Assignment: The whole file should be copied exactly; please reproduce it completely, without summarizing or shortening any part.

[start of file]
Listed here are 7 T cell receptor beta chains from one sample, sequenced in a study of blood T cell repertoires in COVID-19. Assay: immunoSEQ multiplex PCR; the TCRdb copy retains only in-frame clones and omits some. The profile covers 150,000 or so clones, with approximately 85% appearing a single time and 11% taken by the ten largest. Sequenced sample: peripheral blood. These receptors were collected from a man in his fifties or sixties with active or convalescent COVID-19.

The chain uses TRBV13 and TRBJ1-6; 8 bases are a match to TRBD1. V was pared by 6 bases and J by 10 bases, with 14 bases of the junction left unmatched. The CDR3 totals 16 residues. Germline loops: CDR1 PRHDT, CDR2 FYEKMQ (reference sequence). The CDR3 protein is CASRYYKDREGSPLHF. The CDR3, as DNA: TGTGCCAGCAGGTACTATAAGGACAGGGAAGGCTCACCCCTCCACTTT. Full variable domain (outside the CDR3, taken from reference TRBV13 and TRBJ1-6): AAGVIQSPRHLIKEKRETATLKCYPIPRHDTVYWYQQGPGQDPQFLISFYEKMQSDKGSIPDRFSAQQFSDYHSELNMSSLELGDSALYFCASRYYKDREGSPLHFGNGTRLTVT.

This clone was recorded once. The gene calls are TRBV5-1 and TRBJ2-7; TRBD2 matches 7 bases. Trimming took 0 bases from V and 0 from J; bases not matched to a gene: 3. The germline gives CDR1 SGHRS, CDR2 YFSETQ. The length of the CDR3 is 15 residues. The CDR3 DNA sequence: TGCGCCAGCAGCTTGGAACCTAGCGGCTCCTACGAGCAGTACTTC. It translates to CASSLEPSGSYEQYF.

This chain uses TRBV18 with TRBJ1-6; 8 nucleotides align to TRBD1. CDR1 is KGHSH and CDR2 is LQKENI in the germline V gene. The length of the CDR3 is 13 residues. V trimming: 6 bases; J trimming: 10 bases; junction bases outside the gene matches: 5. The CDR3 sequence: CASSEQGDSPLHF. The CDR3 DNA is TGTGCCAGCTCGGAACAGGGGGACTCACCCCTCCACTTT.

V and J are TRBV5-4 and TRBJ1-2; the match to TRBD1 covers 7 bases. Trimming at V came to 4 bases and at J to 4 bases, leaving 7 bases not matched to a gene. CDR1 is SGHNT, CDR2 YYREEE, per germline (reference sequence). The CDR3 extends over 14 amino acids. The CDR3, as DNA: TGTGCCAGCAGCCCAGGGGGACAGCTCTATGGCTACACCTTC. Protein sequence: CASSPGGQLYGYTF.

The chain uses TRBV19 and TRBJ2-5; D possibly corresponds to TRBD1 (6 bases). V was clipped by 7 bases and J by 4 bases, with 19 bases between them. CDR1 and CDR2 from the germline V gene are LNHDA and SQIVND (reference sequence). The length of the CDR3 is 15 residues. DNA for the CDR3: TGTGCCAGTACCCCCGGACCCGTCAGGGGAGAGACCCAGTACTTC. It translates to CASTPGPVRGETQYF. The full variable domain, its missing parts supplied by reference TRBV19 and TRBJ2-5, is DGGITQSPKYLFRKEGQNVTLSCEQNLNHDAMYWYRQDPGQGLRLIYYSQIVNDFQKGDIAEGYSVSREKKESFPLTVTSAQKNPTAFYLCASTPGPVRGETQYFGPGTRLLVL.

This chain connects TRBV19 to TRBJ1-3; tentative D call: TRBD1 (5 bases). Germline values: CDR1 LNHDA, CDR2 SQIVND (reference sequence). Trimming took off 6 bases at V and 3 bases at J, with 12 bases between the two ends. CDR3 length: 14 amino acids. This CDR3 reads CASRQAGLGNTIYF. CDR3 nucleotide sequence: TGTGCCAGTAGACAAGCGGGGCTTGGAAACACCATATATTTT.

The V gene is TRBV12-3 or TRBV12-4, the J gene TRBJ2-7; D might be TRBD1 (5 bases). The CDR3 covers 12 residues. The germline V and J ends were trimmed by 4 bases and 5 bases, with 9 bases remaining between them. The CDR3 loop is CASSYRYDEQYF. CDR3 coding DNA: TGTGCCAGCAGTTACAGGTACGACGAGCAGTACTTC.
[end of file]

Listed here are 7 T cell receptor beta chains from one sample, sequenced in a study of blood T cell repertoires in COVID-19. Assay: immunoSEQ multiplex PCR; the TCRdb copy retains only in-frame clones and omits some. The profile covers 150,000 or so clones, with approximately 85% appearing a single time and 11% taken by the ten largest. Sequenced sample: peripheral blood. These receptors were collected from a man in his fifties or sixties with active or convalescent COVID-19.

The chain uses TRBV13 and TRBJ1-6; 8 bases are a match to TRBD1. V was pared by 6 bases and J by 10 bases, with 14 bases of the junction left unmatched. The CDR3 totals 16 residues. Germline loops: CDR1 PRHDT, CDR2 FYEKMQ (reference sequence). The CDR3 protein is CASRYYKDREGSPLHF. The CDR3, as DNA: TGTGCCAGCAGGTACTATAAGGACAGGGAAGGCTCACCCCTCCACTTT. Full variable domain (outside the CDR3, taken from reference TRBV13 and TRBJ1-6): AAGVIQSPRHLIKEKRETATLKCYPIPRHDTVYWYQQGPGQDPQFLISFYEKMQSDKGSIPDRFSAQQFSDYHSELNMSSLELGDSALYFCASRYYKDREGSPLHFGNGTRLTVT.

This clone was recorded once. The gene calls are TRBV5-1 and TRBJ2-7; TRBD2 matches 7 bases. Trimming took 0 bases from V and 0 from J; bases not matched to a gene: 3. The germline gives CDR1 SGHRS, CDR2 YFSETQ. The length of the CDR3 is 15 residues. The CDR3 DNA sequence: TGCGCCAGCAGCTTGGAACCTAGCGGCTCCTACGAGCAGTACTTC. It translates to CASSLEPSGSYEQYF.

This chain uses TRBV18 with TRBJ1-6; 8 nucleotides align to TRBD1. CDR1 is KGHSH and CDR2 is LQKENI in the germline V gene. The length of the CDR3 is 13 residues. V trimming: 6 bases; J trimming: 10 bases; junction bases outside the gene matches: 5. The CDR3 sequence: CASSEQGDSPLHF. The CDR3 DNA is TGTGCCAGCTCGGAACAGGGGGACTCACCCCTCCACTTT.

V and J are TRBV5-4 and TRBJ1-2; the match to TRBD1 covers 7 bases. Trimming at V came to 4 bases and at J to 4 bases, leaving 7 bases not matched to a gene. CDR1 is SGHNT, CDR2 YYREEE, per germline (reference sequence). The CDR3 extends over 14 amino acids. The CDR3, as DNA: TGTGCCAGCAGCCCAGGGGGACAGCTCTATGGCTACACCTTC. Protein sequence: CASSPGGQLYGYTF.

The chain uses TRBV19 and TRBJ2-5; D possibly corresponds to TRBD1 (6 bases). V was clipped by 7 bases and J by 4 bases, with 19 bases between them. CDR1 and CDR2 from the germline V gene are LNHDA and SQIVND (reference sequence). The length of the CDR3 is 15 residues. DNA for the CDR3: TGTGCCAGTACCCCCGGACCCGTCAGGGGAGAGACCCAGTACTTC. It translates to CASTPGPVRGETQYF. The full variable domain, its missing parts supplied by reference TRBV19 and TRBJ2-5, is DGGITQSPKYLFRKEGQNVTLSCEQNLNHDAMYWYRQDPGQGLRLIYYSQIVNDFQKGDIAEGYSVSREKKESFPLTVTSAQKNPTAFYLCASTPGPVRGETQYFGPGTRLLVL.

This chain connects TRBV19 to TRBJ1-3; tentative D call: TRBD1 (5 bases). Germline values: CDR1 LNHDA, CDR2 SQIVND (reference sequence). Trimming took off 6 bases at V and 3 bases at J, with 12 bases between the two ends. CDR3 length: 14 amino acids. This CDR3 reads CASRQAGLGNTIYF. CDR3 nucleotide sequence: TGTGCCAGTAGACAAGCGGGGCTTGGAAACACCATATATTTT.

The V gene is TRBV12-3 or TRBV12-4, the J gene TRBJ2-7; D might be TRBD1 (5 bases). The CDR3 covers 12 residues. The germline V and J ends were trimmed by 4 bases and 5 bases, with 9 bases remaining between them. The CDR3 loop is CASSYRYDEQYF. CDR3 coding DNA: TGTGCCAGCAGTTACAGGTACGACGAGCAGTACTTC.